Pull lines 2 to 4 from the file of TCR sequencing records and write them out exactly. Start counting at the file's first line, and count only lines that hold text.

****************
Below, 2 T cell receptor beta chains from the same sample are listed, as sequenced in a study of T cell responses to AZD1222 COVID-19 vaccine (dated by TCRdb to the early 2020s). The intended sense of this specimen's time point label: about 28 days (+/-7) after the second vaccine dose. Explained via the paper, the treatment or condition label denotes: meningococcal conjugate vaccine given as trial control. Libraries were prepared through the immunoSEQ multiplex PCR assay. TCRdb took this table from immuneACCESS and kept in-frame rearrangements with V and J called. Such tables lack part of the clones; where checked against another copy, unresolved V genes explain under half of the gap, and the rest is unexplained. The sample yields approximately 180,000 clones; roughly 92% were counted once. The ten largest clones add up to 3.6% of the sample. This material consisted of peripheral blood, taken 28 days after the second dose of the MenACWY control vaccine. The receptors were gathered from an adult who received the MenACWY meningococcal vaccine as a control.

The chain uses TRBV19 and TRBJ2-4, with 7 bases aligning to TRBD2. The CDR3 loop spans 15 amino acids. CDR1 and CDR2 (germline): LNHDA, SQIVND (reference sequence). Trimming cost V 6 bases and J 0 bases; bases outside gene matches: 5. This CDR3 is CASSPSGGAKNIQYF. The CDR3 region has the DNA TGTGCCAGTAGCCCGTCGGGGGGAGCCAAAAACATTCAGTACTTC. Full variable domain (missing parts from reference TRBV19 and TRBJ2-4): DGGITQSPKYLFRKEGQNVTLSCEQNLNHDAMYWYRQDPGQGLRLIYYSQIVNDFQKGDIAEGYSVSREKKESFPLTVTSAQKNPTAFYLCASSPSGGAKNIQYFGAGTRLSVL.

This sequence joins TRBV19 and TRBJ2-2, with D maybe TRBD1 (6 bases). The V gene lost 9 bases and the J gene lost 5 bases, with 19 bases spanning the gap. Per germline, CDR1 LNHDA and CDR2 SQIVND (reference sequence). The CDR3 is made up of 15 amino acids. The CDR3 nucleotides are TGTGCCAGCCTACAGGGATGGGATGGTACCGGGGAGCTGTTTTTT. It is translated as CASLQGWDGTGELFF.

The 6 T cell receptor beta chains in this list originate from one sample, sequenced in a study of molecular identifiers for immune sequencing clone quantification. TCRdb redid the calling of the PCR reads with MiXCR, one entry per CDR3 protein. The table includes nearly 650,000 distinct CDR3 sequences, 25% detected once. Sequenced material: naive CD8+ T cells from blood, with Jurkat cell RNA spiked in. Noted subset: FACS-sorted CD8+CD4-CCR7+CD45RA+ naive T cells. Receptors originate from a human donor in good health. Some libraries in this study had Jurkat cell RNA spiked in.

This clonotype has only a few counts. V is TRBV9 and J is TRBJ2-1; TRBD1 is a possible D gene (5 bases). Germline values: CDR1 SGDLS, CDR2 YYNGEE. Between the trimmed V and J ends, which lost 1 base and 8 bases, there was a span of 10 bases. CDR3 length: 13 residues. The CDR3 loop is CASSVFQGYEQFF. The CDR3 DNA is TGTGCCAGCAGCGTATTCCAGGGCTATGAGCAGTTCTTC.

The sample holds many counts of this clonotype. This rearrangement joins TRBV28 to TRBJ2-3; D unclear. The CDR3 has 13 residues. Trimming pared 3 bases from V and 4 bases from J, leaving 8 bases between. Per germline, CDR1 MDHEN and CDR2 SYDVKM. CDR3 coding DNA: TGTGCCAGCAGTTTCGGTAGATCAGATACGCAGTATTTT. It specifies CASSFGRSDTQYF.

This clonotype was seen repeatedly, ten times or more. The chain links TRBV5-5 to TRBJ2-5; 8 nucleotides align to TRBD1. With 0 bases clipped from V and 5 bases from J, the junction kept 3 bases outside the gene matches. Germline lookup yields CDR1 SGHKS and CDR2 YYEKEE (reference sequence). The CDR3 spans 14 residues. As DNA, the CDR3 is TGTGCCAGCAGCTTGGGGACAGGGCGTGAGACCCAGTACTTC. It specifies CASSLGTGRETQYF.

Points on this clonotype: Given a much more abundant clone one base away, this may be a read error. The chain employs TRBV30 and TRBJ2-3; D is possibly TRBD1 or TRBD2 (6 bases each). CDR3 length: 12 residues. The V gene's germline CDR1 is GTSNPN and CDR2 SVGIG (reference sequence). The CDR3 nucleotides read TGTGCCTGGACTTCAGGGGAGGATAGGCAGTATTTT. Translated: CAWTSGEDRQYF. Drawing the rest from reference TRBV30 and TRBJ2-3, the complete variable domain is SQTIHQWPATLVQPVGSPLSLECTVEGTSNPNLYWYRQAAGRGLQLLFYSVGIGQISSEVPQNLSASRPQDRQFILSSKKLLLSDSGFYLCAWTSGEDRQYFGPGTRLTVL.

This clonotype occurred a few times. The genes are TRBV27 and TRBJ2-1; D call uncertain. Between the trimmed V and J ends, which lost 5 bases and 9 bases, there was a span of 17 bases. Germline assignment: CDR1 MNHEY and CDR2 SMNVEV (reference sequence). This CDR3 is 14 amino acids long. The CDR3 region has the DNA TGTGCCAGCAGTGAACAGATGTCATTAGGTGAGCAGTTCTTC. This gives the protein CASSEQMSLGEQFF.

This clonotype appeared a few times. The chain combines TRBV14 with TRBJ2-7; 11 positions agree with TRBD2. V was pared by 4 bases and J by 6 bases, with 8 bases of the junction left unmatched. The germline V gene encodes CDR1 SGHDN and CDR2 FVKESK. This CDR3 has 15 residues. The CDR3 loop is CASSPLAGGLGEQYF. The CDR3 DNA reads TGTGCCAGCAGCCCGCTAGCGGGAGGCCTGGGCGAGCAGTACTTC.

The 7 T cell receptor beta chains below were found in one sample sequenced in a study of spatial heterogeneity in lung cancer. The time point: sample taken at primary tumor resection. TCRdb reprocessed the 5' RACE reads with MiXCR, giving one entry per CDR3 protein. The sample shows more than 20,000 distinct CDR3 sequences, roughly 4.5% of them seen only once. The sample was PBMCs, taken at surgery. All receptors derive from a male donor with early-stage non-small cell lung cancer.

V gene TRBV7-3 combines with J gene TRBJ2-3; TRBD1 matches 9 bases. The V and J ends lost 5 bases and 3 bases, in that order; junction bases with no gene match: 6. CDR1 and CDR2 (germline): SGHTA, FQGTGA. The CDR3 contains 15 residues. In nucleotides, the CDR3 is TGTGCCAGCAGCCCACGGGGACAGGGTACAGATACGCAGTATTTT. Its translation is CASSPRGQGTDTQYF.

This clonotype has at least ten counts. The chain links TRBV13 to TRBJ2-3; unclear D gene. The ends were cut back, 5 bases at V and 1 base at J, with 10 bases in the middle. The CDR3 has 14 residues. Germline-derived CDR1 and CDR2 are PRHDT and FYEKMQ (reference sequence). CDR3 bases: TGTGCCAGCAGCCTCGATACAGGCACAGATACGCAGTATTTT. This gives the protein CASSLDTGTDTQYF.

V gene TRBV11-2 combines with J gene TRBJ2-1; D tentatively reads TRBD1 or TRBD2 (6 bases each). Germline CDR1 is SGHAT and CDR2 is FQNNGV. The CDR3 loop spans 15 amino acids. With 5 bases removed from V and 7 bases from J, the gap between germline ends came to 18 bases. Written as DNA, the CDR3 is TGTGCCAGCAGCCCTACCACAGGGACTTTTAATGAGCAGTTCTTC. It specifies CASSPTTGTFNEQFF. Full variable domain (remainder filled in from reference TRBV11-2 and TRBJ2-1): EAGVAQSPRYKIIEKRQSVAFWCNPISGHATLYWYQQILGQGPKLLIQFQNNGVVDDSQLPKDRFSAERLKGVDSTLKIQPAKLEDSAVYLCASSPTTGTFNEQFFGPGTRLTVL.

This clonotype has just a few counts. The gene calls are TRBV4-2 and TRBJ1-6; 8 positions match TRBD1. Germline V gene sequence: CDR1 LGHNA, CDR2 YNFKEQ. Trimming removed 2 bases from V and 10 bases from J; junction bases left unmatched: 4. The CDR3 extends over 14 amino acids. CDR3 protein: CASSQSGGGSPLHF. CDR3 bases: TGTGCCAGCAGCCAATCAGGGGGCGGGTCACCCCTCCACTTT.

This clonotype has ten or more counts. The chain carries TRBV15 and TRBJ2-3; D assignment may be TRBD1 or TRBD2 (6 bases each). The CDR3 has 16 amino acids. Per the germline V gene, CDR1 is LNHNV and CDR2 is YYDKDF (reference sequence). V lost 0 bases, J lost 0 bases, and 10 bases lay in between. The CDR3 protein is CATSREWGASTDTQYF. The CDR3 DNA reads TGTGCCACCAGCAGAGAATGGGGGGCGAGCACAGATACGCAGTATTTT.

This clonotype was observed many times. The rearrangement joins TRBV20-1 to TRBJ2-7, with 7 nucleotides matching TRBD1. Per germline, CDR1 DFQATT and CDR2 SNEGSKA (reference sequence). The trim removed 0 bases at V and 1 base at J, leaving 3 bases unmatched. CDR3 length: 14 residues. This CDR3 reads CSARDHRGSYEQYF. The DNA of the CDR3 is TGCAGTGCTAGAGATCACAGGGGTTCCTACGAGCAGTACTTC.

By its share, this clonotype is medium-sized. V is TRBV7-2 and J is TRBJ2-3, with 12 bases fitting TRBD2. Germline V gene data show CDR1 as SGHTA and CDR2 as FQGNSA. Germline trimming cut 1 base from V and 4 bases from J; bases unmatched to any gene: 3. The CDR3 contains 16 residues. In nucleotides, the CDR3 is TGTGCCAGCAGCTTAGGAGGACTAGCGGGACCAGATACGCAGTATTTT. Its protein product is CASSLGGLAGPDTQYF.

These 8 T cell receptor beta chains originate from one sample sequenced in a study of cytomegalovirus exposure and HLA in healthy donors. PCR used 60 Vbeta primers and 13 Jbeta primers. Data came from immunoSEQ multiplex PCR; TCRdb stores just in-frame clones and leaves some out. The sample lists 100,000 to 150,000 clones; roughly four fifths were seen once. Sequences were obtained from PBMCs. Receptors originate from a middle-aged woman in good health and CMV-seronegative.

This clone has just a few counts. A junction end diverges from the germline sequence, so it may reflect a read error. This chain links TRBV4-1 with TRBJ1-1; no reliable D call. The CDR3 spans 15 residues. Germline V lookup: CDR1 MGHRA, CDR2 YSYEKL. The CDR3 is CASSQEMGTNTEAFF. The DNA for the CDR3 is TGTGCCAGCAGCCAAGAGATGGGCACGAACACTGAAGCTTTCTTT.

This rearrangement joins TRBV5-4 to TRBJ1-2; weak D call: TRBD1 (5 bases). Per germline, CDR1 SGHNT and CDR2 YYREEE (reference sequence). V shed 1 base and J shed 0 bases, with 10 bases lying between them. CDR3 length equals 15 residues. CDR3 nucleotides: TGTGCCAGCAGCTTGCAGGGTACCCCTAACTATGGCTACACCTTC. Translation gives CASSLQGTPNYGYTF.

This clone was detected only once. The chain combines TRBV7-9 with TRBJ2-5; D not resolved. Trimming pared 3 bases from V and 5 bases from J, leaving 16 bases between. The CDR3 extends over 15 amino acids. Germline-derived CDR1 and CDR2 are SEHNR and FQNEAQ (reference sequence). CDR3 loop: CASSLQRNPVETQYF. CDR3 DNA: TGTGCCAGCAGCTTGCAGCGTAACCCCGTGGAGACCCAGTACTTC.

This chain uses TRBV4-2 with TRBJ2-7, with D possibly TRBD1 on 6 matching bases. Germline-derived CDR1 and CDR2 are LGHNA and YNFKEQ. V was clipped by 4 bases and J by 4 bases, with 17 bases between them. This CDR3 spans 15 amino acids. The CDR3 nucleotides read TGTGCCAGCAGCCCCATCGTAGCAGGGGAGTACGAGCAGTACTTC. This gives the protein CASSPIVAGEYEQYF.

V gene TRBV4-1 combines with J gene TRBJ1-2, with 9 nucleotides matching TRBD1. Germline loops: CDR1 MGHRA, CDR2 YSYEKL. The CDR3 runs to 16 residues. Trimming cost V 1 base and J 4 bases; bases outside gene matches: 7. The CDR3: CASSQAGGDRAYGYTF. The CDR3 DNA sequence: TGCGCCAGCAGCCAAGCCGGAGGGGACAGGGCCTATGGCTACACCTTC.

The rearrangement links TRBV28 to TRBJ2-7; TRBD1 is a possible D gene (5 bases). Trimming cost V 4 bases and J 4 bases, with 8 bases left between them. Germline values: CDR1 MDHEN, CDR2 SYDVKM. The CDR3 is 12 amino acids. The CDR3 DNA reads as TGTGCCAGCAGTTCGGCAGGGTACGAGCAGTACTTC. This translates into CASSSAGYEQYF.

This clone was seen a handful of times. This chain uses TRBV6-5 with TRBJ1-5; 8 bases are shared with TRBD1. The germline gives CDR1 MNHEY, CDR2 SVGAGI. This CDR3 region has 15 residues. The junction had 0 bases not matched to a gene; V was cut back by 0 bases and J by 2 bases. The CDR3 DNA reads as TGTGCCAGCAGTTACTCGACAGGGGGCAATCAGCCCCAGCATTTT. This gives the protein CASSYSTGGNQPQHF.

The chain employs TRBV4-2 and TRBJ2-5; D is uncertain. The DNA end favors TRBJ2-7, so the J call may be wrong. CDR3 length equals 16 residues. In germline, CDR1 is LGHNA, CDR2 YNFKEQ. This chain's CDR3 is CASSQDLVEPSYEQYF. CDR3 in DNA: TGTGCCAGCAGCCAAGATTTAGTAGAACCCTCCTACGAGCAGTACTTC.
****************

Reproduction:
The chain uses TRBV19 and TRBJ2-4, with 7 bases aligning to TRBD2. The CDR3 loop spans 15 amino acids. CDR1 and CDR2 (germline): LNHDA, SQIVND (reference sequence). Trimming cost V 6 bases and J 0 bases; bases outside gene matches: 5. This CDR3 is CASSPSGGAKNIQYF. The CDR3 region has the DNA TGTGCCAGTAGCCCGTCGGGGGGAGCCAAAAACATTCAGTACTTC. Full variable domain (missing parts from reference TRBV19 and TRBJ2-4): DGGITQSPKYLFRKEGQNVTLSCEQNLNHDAMYWYRQDPGQGLRLIYYSQIVNDFQKGDIAEGYSVSREKKESFPLTVTSAQKNPTAFYLCASSPSGGAKNIQYFGAGTRLSVL.

This sequence joins TRBV19 and TRBJ2-2, with D maybe TRBD1 (6 bases). The V gene lost 9 bases and the J gene lost 5 bases, with 19 bases spanning the gap. Per germline, CDR1 LNHDA and CDR2 SQIVND (reference sequence). The CDR3 is made up of 15 amino acids. The CDR3 nucleotides are TGTGCCAGCCTACAGGGATGGGATGGTACCGGGGAGCTGTTTTTT. It is translated as CASLQGWDGTGELFF.

The 6 T cell receptor beta chains in this list originate from one sample, sequenced in a study of molecular identifiers for immune sequencing clone quantification. TCRdb redid the calling of the PCR reads with MiXCR, one entry per CDR3 protein. The table includes nearly 650,000 distinct CDR3 sequences, 25% detected once. Sequenced material: naive CD8+ T cells from blood, with Jurkat cell RNA spiked in. Noted subset: FACS-sorted CD8+CD4-CCR7+CD45RA+ naive T cells. Receptors originate from a human donor in good health. Some libraries in this study had Jurkat cell RNA spiked in.